JIMENEZ (voice-over): So, they filed a lawsuit, alleging the school acted impermissibly to silence and to retaliate against those adversely affected by, and raising concerns about, the school's unfair treatment of students of color and underrepresented students.

The Robinsons want a trial by jury and to be compensated for damages. The school, however, wrote in its letter to the Robinsons last June, this came down to how they allegedly dealt with school teachers and administrators.

You neither demonstrated respect for their expertise and professionalism nor consistently related with them in a respectful, trustworthy, fair or kind manner, part of the letter read.

You repeatedly engaged in disrespectful and demanding communications with and about our teachers and administrators.

No mention of any children's behavior who were described in that letter as -- quote -- "students who embodied the portrait of a graduate."

(On camera): How did they react when all the sudden they wake up and, hey, now you don't go to your school anymore?

K. ROBINSON: Our kids have really suffered the brunt of this. And they've heard people talking about how they must have done something terribly wrong, which couldn't be further from the truth. Our son come home recently from his new school and he talked about a -- an issue of racism that he had faced. And it happened to him more than once. But he didn't tell us until the third time because he said he is afraid to get in trouble.

JIMENEZ (voice-over): For the Robinsons, this lawsuit is a means of accountability. But after its filing, the school released a statement, reading, in part, we can tell you that USM's enrollment decisions had nothing to do with complaints of inequity or discrimination, and we intend to vigorously defend the school against any claim to the contrary.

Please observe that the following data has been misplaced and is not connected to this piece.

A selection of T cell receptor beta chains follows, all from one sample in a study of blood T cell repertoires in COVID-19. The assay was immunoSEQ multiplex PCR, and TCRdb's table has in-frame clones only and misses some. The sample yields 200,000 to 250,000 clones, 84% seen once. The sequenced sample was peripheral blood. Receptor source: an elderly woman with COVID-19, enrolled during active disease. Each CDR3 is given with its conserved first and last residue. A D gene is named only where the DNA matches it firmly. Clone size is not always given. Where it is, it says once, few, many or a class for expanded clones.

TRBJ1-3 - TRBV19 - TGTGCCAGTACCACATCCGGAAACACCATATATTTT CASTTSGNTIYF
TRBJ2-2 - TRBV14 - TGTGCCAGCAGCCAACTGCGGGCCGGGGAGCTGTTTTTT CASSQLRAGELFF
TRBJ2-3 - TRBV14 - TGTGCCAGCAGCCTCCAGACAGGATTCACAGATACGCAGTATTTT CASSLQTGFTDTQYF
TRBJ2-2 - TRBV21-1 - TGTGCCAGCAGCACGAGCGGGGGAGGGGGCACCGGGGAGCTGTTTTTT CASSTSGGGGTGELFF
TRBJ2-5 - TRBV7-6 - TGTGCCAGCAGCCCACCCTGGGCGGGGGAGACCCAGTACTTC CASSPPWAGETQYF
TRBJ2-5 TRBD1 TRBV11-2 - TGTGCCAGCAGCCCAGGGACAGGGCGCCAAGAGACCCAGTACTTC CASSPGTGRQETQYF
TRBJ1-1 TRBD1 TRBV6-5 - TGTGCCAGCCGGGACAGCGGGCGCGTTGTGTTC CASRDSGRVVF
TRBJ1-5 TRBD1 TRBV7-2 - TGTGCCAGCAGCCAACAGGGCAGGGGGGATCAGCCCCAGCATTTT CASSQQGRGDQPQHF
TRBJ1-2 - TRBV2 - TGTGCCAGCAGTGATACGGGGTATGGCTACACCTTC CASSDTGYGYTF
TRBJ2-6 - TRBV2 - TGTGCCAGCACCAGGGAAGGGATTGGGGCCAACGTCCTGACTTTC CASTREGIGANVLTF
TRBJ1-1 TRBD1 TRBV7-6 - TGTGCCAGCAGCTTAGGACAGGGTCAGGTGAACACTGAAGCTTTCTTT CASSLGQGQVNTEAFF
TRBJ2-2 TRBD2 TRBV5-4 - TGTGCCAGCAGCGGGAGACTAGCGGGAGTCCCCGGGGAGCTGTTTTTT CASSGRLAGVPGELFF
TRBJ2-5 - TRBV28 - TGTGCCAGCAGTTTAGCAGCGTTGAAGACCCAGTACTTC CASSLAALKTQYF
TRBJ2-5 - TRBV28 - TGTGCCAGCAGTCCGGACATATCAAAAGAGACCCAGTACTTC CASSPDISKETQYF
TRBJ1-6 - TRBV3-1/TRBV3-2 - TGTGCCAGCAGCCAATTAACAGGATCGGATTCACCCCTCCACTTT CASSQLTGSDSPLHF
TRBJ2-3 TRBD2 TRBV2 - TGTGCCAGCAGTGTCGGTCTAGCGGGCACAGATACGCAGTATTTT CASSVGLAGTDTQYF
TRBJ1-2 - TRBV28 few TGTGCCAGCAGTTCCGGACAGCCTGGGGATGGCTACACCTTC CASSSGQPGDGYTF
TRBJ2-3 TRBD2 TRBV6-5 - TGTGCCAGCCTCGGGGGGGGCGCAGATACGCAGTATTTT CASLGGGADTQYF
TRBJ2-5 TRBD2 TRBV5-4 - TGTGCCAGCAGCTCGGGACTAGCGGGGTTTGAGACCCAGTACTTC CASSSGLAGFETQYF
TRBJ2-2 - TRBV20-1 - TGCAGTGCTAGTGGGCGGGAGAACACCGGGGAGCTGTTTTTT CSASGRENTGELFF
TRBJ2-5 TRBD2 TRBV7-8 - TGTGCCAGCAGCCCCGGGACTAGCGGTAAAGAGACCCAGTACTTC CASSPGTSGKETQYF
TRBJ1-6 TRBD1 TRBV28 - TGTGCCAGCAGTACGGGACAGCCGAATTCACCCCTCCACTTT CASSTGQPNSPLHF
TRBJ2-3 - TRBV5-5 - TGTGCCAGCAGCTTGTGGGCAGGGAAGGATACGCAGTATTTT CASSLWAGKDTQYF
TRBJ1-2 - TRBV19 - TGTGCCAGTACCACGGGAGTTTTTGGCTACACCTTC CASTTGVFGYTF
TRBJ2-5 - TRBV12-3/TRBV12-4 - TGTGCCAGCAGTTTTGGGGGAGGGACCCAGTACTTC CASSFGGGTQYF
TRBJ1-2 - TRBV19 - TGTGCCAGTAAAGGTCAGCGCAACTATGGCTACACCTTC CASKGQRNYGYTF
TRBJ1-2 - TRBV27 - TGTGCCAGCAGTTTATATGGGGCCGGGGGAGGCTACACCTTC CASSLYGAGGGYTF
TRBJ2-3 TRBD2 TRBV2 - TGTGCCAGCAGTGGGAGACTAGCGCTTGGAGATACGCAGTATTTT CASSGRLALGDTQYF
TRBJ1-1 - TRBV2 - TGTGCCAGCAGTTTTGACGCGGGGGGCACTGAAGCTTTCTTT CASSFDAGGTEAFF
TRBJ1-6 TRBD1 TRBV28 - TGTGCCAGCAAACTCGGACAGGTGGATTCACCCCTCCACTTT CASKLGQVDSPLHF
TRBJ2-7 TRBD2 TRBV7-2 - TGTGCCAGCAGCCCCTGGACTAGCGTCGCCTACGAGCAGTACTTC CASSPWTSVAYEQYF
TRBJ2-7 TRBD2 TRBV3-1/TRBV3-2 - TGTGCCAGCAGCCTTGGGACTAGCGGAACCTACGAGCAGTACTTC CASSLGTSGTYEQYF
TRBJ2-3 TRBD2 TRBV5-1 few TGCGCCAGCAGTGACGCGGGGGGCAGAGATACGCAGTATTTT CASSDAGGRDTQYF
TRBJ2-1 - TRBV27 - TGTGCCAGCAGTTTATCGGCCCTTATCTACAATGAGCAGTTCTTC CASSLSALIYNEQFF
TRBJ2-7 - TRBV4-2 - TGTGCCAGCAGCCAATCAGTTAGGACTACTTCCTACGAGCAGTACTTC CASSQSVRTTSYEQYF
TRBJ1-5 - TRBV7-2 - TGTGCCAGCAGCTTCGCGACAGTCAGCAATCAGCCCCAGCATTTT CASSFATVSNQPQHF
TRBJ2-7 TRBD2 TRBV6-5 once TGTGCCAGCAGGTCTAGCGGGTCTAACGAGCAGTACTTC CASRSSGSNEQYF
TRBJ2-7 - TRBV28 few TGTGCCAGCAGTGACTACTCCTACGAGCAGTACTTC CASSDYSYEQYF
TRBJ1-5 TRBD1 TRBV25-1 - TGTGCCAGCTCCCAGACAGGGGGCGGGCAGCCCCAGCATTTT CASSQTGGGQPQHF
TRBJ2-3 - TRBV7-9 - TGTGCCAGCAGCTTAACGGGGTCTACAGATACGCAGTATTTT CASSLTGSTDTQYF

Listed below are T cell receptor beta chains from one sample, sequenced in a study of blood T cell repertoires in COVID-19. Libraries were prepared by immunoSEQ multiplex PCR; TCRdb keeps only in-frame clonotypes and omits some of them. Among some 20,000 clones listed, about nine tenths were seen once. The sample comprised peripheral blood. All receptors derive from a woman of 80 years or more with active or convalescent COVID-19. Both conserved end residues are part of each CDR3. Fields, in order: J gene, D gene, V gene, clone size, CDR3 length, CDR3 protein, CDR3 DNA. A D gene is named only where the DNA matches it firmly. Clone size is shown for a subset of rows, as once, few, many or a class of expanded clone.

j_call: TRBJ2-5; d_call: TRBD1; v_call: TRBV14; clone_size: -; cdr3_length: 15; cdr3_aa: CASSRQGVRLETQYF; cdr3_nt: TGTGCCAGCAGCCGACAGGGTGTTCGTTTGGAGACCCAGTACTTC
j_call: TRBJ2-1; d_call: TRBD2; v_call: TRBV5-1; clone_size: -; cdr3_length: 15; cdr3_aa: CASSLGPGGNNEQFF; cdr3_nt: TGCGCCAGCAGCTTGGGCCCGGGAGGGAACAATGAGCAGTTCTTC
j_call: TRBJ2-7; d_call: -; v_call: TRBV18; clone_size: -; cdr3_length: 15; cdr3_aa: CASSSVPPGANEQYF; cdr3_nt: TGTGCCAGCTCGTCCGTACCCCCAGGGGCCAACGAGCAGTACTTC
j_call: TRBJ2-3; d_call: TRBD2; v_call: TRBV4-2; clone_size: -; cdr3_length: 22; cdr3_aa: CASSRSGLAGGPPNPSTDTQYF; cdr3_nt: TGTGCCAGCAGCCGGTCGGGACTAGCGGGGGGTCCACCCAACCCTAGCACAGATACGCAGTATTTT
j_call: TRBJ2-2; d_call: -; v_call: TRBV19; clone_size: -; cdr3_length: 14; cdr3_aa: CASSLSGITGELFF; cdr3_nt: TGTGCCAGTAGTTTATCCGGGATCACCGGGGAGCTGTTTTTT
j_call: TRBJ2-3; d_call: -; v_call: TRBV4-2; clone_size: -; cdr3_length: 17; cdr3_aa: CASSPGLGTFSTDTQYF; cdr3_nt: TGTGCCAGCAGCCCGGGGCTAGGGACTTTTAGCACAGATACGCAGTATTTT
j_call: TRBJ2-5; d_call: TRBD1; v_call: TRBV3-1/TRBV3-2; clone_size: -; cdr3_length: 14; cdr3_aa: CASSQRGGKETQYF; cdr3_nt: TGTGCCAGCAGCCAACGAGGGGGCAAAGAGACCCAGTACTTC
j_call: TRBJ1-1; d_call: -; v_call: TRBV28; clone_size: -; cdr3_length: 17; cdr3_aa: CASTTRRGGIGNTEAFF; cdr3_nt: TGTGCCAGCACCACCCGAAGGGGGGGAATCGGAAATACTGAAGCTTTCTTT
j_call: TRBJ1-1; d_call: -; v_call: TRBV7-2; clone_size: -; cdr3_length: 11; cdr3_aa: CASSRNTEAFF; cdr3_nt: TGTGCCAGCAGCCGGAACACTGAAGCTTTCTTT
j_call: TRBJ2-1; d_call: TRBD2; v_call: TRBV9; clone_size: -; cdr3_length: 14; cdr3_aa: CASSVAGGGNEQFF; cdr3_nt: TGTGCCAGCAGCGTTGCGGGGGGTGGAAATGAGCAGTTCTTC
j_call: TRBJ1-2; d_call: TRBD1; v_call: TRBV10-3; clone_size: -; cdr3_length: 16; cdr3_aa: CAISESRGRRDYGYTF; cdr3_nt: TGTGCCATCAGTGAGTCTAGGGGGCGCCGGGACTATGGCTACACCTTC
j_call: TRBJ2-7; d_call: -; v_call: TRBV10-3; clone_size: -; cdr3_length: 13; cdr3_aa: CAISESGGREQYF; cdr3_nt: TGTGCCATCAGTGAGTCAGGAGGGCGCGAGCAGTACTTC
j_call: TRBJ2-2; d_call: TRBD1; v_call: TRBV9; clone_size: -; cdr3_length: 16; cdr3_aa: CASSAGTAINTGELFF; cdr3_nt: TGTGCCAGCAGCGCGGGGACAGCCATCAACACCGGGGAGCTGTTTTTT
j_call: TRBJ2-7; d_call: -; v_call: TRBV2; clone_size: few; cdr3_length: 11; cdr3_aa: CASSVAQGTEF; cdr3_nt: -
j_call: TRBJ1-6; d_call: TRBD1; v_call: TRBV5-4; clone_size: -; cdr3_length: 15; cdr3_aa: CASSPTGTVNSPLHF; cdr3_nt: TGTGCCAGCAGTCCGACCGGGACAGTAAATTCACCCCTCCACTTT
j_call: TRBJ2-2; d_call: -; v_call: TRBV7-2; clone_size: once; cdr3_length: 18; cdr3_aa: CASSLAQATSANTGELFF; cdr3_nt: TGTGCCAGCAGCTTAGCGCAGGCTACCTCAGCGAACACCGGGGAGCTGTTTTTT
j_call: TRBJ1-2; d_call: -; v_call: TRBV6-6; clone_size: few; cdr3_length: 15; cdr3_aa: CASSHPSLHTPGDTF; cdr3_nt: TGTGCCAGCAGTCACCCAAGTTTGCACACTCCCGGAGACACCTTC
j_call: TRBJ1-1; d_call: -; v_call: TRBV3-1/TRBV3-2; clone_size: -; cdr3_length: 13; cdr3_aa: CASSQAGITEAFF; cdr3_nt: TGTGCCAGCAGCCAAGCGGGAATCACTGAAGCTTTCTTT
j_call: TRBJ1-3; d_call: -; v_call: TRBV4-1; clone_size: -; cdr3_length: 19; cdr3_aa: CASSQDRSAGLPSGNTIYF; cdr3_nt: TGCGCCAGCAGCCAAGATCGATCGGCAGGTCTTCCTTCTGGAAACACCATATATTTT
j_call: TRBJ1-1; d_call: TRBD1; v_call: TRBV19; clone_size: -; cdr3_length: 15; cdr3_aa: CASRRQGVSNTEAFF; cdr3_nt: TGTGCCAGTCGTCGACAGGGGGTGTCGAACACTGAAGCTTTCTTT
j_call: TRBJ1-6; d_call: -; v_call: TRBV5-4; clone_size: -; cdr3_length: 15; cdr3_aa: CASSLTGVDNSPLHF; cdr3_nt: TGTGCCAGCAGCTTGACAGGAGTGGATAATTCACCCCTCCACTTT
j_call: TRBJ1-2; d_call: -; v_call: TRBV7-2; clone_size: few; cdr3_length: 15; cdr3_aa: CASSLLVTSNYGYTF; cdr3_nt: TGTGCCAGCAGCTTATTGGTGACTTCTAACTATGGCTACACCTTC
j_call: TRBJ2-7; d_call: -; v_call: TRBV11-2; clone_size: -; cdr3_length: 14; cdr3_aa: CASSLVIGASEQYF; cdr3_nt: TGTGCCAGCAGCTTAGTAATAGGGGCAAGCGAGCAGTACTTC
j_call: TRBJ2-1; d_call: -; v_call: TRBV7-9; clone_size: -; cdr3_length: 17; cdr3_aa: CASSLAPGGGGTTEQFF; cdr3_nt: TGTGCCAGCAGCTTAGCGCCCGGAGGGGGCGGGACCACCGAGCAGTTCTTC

(voice-over): We cannot and will not tolerate persistently disrespectful, bullying or harassing behavior directed at our devoted and hardworking teachers and administrators.

It is a dynamic the Robinsons deny.

C. ROBINSON: Omar, let me just say, the tone with which we were given ideas were just like we are talking to you. Their statement is as astonishing as it is revealing.

K. ROBINSON: We were caught off guard and there was -- there was nothing that indicated that what we were doing in the manner which we were communicating was unusual.

JIMENEZ (on camera): Now, part of why they told me they wanted to take this step and actually sue is because they say they heard from others who shared similar experiences. And so, the Robinsons didn't want to just leave and kick this under the rug.

Online, there is already a call to action, circulating, pushing for the school leadership to change its practices and reverse what is being described as a culture of insensitivity over a hundred alums, parents, and even students are listed as having signed on. Don?


LEMON (on camera): Omar, thank you.

And thank you for watching. Our live coverage continues with John Vause right after this.